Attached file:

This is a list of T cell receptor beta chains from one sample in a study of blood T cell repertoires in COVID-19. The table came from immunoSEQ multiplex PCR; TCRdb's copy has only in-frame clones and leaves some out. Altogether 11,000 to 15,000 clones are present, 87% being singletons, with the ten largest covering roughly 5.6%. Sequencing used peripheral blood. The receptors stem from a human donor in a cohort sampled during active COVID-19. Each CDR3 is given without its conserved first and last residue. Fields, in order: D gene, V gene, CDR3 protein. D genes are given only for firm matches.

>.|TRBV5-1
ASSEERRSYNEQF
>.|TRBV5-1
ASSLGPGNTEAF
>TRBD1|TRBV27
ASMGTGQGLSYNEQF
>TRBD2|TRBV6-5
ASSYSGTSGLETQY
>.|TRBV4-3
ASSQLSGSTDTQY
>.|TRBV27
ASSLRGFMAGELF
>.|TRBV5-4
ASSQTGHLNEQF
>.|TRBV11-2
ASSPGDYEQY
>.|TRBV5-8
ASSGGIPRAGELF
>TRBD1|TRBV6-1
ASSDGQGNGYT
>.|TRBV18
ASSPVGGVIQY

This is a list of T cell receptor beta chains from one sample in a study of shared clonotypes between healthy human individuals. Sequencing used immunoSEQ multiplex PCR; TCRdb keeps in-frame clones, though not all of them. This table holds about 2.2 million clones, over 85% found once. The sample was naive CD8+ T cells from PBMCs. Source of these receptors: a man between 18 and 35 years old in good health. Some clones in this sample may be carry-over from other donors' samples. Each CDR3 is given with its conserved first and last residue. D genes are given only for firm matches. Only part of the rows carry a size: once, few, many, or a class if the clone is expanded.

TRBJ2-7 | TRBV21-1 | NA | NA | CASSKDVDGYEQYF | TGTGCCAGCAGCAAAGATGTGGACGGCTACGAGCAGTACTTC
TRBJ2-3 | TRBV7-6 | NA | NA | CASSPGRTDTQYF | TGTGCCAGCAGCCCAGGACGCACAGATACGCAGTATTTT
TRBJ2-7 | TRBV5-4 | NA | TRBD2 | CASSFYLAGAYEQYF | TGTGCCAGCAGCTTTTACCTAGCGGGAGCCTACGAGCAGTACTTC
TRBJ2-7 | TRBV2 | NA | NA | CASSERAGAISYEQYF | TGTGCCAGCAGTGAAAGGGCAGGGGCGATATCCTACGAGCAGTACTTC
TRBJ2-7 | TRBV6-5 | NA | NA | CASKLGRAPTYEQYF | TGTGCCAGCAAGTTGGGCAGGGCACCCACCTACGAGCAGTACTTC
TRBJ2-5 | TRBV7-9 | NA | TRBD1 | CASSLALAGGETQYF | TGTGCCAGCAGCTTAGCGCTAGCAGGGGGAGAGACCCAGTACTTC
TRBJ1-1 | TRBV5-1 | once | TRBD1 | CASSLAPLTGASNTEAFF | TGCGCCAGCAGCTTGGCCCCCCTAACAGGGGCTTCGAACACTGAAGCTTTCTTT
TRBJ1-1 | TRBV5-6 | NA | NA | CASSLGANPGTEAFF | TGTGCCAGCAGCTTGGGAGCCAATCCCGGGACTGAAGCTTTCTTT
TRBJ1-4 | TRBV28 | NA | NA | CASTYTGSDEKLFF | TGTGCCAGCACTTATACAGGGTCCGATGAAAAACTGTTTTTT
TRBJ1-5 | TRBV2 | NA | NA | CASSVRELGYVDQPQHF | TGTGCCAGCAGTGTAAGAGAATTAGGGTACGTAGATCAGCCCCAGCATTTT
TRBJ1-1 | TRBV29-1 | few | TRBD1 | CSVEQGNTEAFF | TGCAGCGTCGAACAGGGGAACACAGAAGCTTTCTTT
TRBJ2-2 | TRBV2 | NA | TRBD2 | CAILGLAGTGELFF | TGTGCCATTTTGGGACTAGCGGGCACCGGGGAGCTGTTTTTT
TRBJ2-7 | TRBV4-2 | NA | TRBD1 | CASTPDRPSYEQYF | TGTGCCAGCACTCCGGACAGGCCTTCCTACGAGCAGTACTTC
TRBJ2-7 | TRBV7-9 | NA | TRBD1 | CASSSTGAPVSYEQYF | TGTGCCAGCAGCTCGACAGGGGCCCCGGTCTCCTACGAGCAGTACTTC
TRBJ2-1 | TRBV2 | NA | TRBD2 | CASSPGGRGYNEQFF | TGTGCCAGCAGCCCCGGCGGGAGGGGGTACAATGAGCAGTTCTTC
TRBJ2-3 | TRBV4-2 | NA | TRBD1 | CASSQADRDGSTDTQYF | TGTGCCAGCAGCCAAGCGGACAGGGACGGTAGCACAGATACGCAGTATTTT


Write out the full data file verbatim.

This is a list of T cell receptor beta chains from one sample in a study of blood T cell repertoires in COVID-19. The table came from immunoSEQ multiplex PCR; TCRdb's copy has only in-frame clones and leaves some out. Altogether 11,000 to 15,000 clones are present, 87% being singletons, with the ten largest covering roughly 5.6%. Sequencing used peripheral blood. The receptors stem from a human donor in a cohort sampled during active COVID-19. Each CDR3 is given without its conserved first and last residue. Fields, in order: D gene, V gene, CDR3 protein. D genes are given only for firm matches.

>.|TRBV5-1
ASSEERRSYNEQF
>.|TRBV5-1
ASSLGPGNTEAF
>TRBD1|TRBV27
ASMGTGQGLSYNEQF
>TRBD2|TRBV6-5
ASSYSGTSGLETQY
>.|TRBV4-3
ASSQLSGSTDTQY
>.|TRBV27
ASSLRGFMAGELF
>.|TRBV5-4
ASSQTGHLNEQF
>.|TRBV11-2
ASSPGDYEQY
>.|TRBV5-8
ASSGGIPRAGELF
>TRBD1|TRBV6-1
ASSDGQGNGYT
>.|TRBV18
ASSPVGGVIQY

This is a list of T cell receptor beta chains from one sample in a study of shared clonotypes between healthy human individuals. Sequencing used immunoSEQ multiplex PCR; TCRdb keeps in-frame clones, though not all of them. This table holds about 2.2 million clones, over 85% found once. The sample was naive CD8+ T cells from PBMCs. Source of these receptors: a man between 18 and 35 years old in good health. Some clones in this sample may be carry-over from other donors' samples. Each CDR3 is given with its conserved first and last residue. D genes are given only for firm matches. Only part of the rows carry a size: once, few, many, or a class if the clone is expanded.

TRBJ2-7 | TRBV21-1 | NA | NA | CASSKDVDGYEQYF | TGTGCCAGCAGCAAAGATGTGGACGGCTACGAGCAGTACTTC
TRBJ2-3 | TRBV7-6 | NA | NA | CASSPGRTDTQYF | TGTGCCAGCAGCCCAGGACGCACAGATACGCAGTATTTT
TRBJ2-7 | TRBV5-4 | NA | TRBD2 | CASSFYLAGAYEQYF | TGTGCCAGCAGCTTTTACCTAGCGGGAGCCTACGAGCAGTACTTC
TRBJ2-7 | TRBV2 | NA | NA | CASSERAGAISYEQYF | TGTGCCAGCAGTGAAAGGGCAGGGGCGATATCCTACGAGCAGTACTTC
TRBJ2-7 | TRBV6-5 | NA | NA | CASKLGRAPTYEQYF | TGTGCCAGCAAGTTGGGCAGGGCACCCACCTACGAGCAGTACTTC
TRBJ2-5 | TRBV7-9 | NA | TRBD1 | CASSLALAGGETQYF | TGTGCCAGCAGCTTAGCGCTAGCAGGGGGAGAGACCCAGTACTTC
TRBJ1-1 | TRBV5-1 | once | TRBD1 | CASSLAPLTGASNTEAFF | TGCGCCAGCAGCTTGGCCCCCCTAACAGGGGCTTCGAACACTGAAGCTTTCTTT
TRBJ1-1 | TRBV5-6 | NA | NA | CASSLGANPGTEAFF | TGTGCCAGCAGCTTGGGAGCCAATCCCGGGACTGAAGCTTTCTTT
TRBJ1-4 | TRBV28 | NA | NA | CASTYTGSDEKLFF | TGTGCCAGCACTTATACAGGGTCCGATGAAAAACTGTTTTTT
TRBJ1-5 | TRBV2 | NA | NA | CASSVRELGYVDQPQHF | TGTGCCAGCAGTGTAAGAGAATTAGGGTACGTAGATCAGCCCCAGCATTTT
TRBJ1-1 | TRBV29-1 | few | TRBD1 | CSVEQGNTEAFF | TGCAGCGTCGAACAGGGGAACACAGAAGCTTTCTTT
TRBJ2-2 | TRBV2 | NA | TRBD2 | CAILGLAGTGELFF | TGTGCCATTTTGGGACTAGCGGGCACCGGGGAGCTGTTTTTT
TRBJ2-7 | TRBV4-2 | NA | TRBD1 | CASTPDRPSYEQYF | TGTGCCAGCACTCCGGACAGGCCTTCCTACGAGCAGTACTTC
TRBJ2-7 | TRBV7-9 | NA | TRBD1 | CASSSTGAPVSYEQYF | TGTGCCAGCAGCTCGACAGGGGCCCCGGTCTCCTACGAGCAGTACTTC
TRBJ2-1 | TRBV2 | NA | TRBD2 | CASSPGGRGYNEQFF | TGTGCCAGCAGCCCCGGCGGGAGGGGGTACAATGAGCAGTTCTTC
TRBJ2-3 | TRBV4-2 | NA | TRBD1 | CASSQADRDGSTDTQYF | TGTGCCAGCAGCCAAGCGGACAGGGACGGTAGCACAGATACGCAGTATTTT